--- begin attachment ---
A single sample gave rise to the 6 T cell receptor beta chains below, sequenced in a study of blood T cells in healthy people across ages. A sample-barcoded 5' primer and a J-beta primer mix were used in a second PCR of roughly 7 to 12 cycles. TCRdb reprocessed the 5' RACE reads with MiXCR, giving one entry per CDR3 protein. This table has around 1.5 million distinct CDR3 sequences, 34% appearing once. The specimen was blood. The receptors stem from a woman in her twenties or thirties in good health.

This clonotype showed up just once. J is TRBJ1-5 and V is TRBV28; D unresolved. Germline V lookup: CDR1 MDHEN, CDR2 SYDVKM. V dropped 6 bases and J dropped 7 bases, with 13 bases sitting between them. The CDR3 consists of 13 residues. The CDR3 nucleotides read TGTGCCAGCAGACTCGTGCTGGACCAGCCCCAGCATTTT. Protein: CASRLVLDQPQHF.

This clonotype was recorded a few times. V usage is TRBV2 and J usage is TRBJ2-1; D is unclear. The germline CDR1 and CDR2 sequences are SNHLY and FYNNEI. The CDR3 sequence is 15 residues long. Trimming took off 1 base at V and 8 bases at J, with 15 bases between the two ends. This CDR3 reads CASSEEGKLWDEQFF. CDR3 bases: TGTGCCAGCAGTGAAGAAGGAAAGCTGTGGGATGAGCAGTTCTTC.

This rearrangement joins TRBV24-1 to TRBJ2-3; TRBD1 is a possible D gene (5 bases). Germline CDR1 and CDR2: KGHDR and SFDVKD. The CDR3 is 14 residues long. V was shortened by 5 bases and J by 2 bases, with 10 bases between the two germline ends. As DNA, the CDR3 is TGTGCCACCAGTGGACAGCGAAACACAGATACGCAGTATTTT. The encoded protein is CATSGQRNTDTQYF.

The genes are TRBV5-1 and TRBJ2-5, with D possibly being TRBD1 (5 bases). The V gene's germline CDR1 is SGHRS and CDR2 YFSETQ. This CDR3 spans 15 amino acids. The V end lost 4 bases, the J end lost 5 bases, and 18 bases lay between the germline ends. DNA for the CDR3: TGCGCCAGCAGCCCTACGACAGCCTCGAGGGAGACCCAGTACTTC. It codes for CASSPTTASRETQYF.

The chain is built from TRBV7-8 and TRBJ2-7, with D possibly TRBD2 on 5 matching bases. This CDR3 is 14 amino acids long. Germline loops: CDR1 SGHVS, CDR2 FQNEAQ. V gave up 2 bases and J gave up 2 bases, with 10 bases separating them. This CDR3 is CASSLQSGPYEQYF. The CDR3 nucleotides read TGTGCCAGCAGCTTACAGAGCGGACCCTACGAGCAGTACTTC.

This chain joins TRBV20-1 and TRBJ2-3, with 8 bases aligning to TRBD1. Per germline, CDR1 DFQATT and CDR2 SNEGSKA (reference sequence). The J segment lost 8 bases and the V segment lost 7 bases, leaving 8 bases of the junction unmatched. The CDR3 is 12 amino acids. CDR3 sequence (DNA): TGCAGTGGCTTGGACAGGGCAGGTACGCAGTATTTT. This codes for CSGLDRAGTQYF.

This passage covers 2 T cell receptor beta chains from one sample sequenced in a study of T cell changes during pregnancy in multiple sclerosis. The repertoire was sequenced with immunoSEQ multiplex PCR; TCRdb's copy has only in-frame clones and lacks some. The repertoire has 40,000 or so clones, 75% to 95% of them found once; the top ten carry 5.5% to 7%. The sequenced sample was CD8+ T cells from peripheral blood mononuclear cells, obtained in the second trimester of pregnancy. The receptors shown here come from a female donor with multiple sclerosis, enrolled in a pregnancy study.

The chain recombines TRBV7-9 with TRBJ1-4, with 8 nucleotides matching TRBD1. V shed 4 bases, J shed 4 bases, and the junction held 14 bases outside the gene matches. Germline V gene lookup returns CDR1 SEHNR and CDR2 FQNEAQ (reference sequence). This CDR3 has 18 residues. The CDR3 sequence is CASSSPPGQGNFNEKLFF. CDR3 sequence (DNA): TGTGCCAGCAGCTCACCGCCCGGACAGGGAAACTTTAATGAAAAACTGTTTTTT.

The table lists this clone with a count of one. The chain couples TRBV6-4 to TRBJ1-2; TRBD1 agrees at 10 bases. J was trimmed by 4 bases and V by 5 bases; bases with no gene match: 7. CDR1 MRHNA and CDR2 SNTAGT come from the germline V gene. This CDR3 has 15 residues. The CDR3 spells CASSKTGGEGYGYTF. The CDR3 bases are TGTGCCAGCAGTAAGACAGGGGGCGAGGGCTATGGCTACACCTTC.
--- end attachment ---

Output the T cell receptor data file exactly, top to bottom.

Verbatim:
A single sample gave rise to the 6 T cell receptor beta chains below, sequenced in a study of blood T cells in healthy people across ages. A sample-barcoded 5' primer and a J-beta primer mix were used in a second PCR of roughly 7 to 12 cycles. TCRdb reprocessed the 5' RACE reads with MiXCR, giving one entry per CDR3 protein. This table has around 1.5 million distinct CDR3 sequences, 34% appearing once. The specimen was blood. The receptors stem from a woman in her twenties or thirties in good health.

This clonotype showed up just once. J is TRBJ1-5 and V is TRBV28; D unresolved. Germline V lookup: CDR1 MDHEN, CDR2 SYDVKM. V dropped 6 bases and J dropped 7 bases, with 13 bases sitting between them. The CDR3 consists of 13 residues. The CDR3 nucleotides read TGTGCCAGCAGACTCGTGCTGGACCAGCCCCAGCATTTT. Protein: CASRLVLDQPQHF.

This clonotype was recorded a few times. V usage is TRBV2 and J usage is TRBJ2-1; D is unclear. The germline CDR1 and CDR2 sequences are SNHLY and FYNNEI. The CDR3 sequence is 15 residues long. Trimming took off 1 base at V and 8 bases at J, with 15 bases between the two ends. This CDR3 reads CASSEEGKLWDEQFF. CDR3 bases: TGTGCCAGCAGTGAAGAAGGAAAGCTGTGGGATGAGCAGTTCTTC.

This rearrangement joins TRBV24-1 to TRBJ2-3; TRBD1 is a possible D gene (5 bases). Germline CDR1 and CDR2: KGHDR and SFDVKD. The CDR3 is 14 residues long. V was shortened by 5 bases and J by 2 bases, with 10 bases between the two germline ends. As DNA, the CDR3 is TGTGCCACCAGTGGACAGCGAAACACAGATACGCAGTATTTT. The encoded protein is CATSGQRNTDTQYF.

The genes are TRBV5-1 and TRBJ2-5, with D possibly being TRBD1 (5 bases). The V gene's germline CDR1 is SGHRS and CDR2 YFSETQ. This CDR3 spans 15 amino acids. The V end lost 4 bases, the J end lost 5 bases, and 18 bases lay between the germline ends. DNA for the CDR3: TGCGCCAGCAGCCCTACGACAGCCTCGAGGGAGACCCAGTACTTC. It codes for CASSPTTASRETQYF.

The chain is built from TRBV7-8 and TRBJ2-7, with D possibly TRBD2 on 5 matching bases. This CDR3 is 14 amino acids long. Germline loops: CDR1 SGHVS, CDR2 FQNEAQ. V gave up 2 bases and J gave up 2 bases, with 10 bases separating them. This CDR3 is CASSLQSGPYEQYF. The CDR3 nucleotides read TGTGCCAGCAGCTTACAGAGCGGACCCTACGAGCAGTACTTC.

This chain joins TRBV20-1 and TRBJ2-3, with 8 bases aligning to TRBD1. Per germline, CDR1 DFQATT and CDR2 SNEGSKA (reference sequence). The J segment lost 8 bases and the V segment lost 7 bases, leaving 8 bases of the junction unmatched. The CDR3 is 12 amino acids. CDR3 sequence (DNA): TGCAGTGGCTTGGACAGGGCAGGTACGCAGTATTTT. This codes for CSGLDRAGTQYF.

This passage covers 2 T cell receptor beta chains from one sample sequenced in a study of T cell changes during pregnancy in multiple sclerosis. The repertoire was sequenced with immunoSEQ multiplex PCR; TCRdb's copy has only in-frame clones and lacks some. The repertoire has 40,000 or so clones, 75% to 95% of them found once; the top ten carry 5.5% to 7%. The sequenced sample was CD8+ T cells from peripheral blood mononuclear cells, obtained in the second trimester of pregnancy. The receptors shown here come from a female donor with multiple sclerosis, enrolled in a pregnancy study.

The chain recombines TRBV7-9 with TRBJ1-4, with 8 nucleotides matching TRBD1. V shed 4 bases, J shed 4 bases, and the junction held 14 bases outside the gene matches. Germline V gene lookup returns CDR1 SEHNR and CDR2 FQNEAQ (reference sequence). This CDR3 has 18 residues. The CDR3 sequence is CASSSPPGQGNFNEKLFF. CDR3 sequence (DNA): TGTGCCAGCAGCTCACCGCCCGGACAGGGAAACTTTAATGAAAAACTGTTTTTT.

The table lists this clone with a count of one. The chain couples TRBV6-4 to TRBJ1-2; TRBD1 agrees at 10 bases. J was trimmed by 4 bases and V by 5 bases; bases with no gene match: 7. CDR1 MRHNA and CDR2 SNTAGT come from the germline V gene. This CDR3 has 15 residues. The CDR3 spells CASSKTGGEGYGYTF. The CDR3 bases are TGTGCCAGCAGTAAGACAGGGGGCGAGGGCTATGGCTACACCTTC.